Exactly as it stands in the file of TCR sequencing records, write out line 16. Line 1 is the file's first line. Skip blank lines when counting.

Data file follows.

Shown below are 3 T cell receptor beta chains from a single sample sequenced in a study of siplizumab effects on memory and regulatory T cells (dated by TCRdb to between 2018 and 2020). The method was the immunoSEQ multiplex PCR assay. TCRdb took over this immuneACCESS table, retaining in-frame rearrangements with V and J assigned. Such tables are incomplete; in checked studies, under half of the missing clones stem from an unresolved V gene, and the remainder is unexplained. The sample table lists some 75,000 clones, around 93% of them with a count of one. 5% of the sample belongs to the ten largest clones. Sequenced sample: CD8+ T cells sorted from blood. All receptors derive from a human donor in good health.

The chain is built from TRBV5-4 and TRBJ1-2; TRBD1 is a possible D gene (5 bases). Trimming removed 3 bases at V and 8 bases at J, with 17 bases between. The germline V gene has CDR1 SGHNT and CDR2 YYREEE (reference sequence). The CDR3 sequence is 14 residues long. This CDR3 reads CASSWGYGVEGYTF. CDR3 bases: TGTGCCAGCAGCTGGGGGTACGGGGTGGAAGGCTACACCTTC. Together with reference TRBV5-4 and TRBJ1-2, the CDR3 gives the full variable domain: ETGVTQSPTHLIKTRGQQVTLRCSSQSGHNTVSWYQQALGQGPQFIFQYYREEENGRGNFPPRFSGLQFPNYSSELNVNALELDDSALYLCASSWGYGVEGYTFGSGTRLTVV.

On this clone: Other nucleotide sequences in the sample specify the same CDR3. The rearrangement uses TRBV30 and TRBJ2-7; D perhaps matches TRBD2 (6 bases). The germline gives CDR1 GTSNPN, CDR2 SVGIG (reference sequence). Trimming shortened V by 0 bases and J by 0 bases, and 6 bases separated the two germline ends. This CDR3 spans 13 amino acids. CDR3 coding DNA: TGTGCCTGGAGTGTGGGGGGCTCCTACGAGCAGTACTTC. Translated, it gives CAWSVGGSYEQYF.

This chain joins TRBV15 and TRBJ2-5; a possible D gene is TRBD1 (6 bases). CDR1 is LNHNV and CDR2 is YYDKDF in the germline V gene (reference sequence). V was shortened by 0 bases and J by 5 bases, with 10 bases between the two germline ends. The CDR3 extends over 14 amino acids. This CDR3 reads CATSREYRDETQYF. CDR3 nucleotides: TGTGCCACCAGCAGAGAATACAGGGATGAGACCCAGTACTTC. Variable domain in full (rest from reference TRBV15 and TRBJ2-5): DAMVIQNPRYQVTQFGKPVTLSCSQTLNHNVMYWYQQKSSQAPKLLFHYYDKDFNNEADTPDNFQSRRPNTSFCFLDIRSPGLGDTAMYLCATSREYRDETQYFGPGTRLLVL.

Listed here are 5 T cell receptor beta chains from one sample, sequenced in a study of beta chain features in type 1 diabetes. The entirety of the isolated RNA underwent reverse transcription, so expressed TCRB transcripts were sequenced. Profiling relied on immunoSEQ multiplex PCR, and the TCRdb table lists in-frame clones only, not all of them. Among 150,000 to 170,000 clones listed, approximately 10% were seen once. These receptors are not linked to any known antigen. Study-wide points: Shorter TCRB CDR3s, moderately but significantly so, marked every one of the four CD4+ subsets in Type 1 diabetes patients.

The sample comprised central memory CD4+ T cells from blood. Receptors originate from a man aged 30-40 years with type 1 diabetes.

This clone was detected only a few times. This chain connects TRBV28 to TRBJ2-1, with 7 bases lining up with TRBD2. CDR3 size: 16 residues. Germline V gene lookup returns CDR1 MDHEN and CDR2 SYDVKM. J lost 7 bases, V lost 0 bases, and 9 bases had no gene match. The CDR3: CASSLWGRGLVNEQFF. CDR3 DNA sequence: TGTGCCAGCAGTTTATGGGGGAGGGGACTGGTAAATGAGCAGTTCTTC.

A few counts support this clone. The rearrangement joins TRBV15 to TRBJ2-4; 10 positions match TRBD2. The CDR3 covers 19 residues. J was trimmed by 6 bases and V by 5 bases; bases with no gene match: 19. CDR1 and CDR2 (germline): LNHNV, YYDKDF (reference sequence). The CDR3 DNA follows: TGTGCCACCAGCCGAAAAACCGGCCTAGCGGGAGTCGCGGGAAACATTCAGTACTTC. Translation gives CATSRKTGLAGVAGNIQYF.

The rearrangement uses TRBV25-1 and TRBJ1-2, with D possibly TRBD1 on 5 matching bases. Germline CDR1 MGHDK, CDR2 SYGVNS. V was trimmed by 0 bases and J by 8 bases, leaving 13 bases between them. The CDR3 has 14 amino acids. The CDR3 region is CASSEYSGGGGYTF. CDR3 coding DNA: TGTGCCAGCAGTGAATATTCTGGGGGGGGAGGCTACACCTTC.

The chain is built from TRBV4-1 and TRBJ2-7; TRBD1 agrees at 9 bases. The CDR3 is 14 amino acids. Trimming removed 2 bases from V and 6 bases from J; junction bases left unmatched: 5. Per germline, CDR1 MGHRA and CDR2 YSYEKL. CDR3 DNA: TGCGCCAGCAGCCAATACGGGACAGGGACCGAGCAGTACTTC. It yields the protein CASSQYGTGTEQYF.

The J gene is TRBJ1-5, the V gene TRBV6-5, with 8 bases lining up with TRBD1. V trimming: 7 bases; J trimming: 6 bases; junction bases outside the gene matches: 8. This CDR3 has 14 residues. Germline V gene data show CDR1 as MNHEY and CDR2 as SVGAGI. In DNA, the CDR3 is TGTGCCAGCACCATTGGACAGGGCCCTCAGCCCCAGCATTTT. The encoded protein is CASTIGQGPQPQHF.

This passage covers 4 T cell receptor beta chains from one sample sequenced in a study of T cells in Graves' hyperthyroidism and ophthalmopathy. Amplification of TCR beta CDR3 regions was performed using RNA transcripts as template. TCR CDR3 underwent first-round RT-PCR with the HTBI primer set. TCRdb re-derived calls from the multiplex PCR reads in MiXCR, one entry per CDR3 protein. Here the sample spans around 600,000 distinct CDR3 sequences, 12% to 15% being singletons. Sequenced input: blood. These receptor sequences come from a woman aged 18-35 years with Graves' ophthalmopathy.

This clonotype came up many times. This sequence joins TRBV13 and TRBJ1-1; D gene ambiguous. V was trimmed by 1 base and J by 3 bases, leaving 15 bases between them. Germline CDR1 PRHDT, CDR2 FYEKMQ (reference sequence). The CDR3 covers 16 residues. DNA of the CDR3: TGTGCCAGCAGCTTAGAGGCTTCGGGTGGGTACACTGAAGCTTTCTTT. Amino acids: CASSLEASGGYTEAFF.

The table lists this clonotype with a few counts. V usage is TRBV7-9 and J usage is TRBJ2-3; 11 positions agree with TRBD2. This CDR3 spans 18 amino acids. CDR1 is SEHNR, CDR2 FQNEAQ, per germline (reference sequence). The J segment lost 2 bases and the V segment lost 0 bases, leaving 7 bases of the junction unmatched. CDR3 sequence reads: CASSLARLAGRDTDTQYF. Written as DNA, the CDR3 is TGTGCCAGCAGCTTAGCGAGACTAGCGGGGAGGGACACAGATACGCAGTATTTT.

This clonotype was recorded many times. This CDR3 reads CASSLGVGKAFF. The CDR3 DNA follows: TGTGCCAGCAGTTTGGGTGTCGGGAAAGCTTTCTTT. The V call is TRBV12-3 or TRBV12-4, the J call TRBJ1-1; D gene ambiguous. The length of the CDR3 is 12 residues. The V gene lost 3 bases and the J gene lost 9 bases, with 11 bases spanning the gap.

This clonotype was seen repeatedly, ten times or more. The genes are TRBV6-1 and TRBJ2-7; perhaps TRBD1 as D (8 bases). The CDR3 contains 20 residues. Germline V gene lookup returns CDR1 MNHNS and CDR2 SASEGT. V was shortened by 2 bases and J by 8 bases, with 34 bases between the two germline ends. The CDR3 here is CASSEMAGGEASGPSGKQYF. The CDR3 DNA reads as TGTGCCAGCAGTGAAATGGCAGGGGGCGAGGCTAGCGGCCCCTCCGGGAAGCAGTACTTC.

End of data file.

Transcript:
This clonotype was seen repeatedly, ten times or more. The genes are TRBV6-1 and TRBJ2-7; perhaps TRBD1 as D (8 bases). The CDR3 contains 20 residues. Germline V gene lookup returns CDR1 MNHNS and CDR2 SASEGT. V was shortened by 2 bases and J by 8 bases, with 34 bases between the two germline ends. The CDR3 here is CASSEMAGGEASGPSGKQYF. The CDR3 DNA reads as TGTGCCAGCAGTGAAATGGCAGGGGGCGAGGCTAGCGGCCCCTCCGGGAAGCAGTACTTC.